Police plan to map home surveillance cameras raises privacy concerns
A regional police service in New South Wales has started recording the locations of home surveillance cameras to help tackle crime, raising concerns about people’s privacy.
- Midwest police department says CCTV mapping program will cut time to solve a crime
- Surveillance systems played a vital role in the investigation into the disappearance of Charlise Mutten
- Tech groups have raised concerns about possible misuse of the system
More than 100 Bathurst residents have registered their CCTV cameras with the Chifley Police District.
The police department does not have access to live footage from the cameras, but the purpose of the program is to create a map of where they are.
Chief Detective Inspector Bruce Grassick said it would speed up the crime-solving process.
“CCTV has proven to be critical in being able to solve crimes and get that information to a court and allow the court to make judgments in relation to that particular information,” he said.
“It’s a lot of work when we’re walking the streets knocking on doors, identifying where the CCTV is.
While the use of CCTV footage is common practice in police investigations, the District of Chifley is said to be the first to create a home camera database.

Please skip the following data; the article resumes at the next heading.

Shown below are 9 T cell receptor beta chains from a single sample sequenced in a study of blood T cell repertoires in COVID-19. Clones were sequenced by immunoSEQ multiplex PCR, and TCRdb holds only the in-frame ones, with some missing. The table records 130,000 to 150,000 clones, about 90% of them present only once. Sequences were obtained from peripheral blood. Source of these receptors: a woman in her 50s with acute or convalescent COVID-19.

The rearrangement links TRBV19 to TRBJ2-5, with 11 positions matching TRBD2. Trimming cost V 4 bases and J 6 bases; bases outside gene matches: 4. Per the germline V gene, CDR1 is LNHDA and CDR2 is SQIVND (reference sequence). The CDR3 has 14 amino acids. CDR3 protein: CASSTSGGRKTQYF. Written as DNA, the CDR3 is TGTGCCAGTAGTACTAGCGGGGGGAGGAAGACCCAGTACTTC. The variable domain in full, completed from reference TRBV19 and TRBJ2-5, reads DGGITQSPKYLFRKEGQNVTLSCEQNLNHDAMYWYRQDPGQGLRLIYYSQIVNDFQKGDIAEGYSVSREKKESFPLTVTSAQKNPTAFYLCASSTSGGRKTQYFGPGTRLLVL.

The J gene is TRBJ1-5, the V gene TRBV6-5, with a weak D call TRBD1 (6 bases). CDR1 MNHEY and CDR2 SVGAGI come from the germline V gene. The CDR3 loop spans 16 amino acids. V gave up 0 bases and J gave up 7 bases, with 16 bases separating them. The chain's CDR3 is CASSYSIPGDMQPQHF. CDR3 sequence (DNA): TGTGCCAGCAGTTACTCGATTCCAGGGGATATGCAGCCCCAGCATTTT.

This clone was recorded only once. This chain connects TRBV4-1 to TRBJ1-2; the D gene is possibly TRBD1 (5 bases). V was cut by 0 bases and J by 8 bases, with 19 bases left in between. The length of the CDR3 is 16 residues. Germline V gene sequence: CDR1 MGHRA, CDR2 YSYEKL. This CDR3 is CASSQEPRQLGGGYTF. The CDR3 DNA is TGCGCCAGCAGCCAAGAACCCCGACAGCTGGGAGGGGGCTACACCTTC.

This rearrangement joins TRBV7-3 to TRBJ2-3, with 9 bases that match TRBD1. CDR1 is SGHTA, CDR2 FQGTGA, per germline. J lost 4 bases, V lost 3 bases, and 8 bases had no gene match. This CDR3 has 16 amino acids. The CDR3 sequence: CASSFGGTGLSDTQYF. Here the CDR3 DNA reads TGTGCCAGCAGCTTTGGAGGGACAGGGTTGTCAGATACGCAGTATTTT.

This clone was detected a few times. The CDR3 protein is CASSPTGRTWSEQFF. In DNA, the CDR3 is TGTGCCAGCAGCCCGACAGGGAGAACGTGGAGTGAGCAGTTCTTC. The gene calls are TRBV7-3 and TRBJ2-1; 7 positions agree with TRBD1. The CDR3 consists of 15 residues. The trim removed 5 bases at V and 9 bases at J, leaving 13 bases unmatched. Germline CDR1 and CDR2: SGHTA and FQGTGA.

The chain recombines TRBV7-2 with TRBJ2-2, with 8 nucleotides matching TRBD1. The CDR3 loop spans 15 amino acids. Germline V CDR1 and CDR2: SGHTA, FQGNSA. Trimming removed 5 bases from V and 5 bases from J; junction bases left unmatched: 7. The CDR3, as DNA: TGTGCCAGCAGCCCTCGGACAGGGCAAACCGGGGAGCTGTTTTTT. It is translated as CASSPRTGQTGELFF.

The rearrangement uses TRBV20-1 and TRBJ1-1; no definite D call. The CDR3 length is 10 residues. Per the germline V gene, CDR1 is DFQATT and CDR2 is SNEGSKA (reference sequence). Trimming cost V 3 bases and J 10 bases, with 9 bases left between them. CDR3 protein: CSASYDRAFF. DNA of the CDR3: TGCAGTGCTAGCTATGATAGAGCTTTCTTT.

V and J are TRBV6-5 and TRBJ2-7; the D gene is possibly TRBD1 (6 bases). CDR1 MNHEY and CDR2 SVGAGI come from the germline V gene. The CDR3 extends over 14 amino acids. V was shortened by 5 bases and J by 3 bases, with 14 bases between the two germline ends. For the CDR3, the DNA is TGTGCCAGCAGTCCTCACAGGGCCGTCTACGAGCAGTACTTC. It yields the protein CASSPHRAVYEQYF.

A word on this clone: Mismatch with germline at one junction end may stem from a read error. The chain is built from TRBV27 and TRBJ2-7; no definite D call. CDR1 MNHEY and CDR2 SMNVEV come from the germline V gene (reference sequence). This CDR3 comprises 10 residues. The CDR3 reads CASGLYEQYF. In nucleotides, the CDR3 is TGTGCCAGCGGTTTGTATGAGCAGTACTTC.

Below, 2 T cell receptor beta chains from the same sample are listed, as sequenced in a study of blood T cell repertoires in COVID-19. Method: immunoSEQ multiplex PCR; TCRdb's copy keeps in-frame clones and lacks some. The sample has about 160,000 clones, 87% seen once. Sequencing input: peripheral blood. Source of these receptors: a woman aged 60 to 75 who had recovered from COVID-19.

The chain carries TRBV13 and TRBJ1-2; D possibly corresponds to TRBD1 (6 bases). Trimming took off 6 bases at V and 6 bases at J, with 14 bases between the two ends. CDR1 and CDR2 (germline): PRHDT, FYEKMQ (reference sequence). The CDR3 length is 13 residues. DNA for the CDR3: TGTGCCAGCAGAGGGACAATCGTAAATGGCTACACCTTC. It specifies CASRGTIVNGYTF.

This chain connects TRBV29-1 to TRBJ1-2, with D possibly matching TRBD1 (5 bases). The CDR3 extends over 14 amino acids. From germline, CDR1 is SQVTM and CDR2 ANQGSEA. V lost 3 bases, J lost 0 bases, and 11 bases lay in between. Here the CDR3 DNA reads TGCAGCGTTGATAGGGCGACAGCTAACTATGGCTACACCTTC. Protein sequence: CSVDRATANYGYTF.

CCTV used to search for Charlise
The use of CCTV footage has been a vital part of the investigation into the murder of nine-year-old Charlise Mutten.
NSW Police used CCTV and GPS data to track Justin Stein, 31, who was charged with her murder.
Earlier this week, police released footage of a red Holden Colorado driving through central Sydney and around the Colo area.
The footage eventually led to the discovery of Charlise’s body on the banks of the Colo River.
Chief Inspector Grassick said the investigation showed how important CCTV footage was.
“In this particular case, you see the movement of the vehicle at a gas station,” he said.
Director of the Australia Institute’s Center for Responsible Technology, Peter Lewis, said the program had a number of troubling aspects.
“It’s a real blurring of public safety measures into the private realm under the auspices of public safety,” Lewis said.
“It’s fine to say, ‘We’ll only use it to fight crime’ – but that’s a broad enough parameter to determine how they may choose to access private information.
But Chief Inspector Grassick said there should be no concern about breaches of resident confidentiality and privacy.
“This is the highest confidentiality we have – it will only be kept on a secure police database which no one will have access to except a select number of police officers.